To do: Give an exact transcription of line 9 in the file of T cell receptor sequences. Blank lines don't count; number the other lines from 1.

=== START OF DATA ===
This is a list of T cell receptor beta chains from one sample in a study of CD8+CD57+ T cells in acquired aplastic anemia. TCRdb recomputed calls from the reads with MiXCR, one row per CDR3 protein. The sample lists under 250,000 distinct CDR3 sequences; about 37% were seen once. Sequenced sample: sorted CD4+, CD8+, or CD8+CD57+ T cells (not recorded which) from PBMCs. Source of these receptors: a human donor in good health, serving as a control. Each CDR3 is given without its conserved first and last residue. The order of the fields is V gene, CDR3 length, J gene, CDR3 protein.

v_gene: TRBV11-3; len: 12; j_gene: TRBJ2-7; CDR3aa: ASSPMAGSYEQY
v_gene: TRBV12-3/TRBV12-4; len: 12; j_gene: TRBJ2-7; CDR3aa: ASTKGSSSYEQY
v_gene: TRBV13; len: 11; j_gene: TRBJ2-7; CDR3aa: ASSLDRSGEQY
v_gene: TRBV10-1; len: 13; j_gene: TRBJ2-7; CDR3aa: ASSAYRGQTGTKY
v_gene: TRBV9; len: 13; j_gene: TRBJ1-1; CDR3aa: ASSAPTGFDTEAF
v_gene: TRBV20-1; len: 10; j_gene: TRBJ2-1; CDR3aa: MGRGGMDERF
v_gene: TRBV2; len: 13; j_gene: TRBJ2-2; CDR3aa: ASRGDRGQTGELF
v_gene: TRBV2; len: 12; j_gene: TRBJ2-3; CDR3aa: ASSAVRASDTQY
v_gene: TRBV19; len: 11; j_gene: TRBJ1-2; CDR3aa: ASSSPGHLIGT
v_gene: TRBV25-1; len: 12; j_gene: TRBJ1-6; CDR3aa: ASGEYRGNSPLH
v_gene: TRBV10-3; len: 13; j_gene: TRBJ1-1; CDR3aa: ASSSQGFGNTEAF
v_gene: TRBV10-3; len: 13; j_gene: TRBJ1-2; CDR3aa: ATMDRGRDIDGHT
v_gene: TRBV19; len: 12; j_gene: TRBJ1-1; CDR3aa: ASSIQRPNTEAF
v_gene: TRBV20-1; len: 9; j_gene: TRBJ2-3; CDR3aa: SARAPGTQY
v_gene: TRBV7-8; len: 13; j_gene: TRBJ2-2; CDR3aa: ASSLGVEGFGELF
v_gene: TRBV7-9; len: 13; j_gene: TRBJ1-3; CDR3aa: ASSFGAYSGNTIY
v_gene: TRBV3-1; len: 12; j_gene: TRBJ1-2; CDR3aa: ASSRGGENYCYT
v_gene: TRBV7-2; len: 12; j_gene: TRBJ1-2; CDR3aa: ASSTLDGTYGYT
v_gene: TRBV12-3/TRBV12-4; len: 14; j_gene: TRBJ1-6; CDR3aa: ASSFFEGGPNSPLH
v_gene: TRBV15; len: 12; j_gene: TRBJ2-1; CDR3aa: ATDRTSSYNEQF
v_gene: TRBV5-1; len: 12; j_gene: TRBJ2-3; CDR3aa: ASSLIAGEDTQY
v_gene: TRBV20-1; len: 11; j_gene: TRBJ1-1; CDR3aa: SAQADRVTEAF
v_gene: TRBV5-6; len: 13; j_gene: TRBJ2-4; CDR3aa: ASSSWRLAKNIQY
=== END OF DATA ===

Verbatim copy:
v_gene: TRBV2; len: 12; j_gene: TRBJ2-3; CDR3aa: ASSAVRASDTQY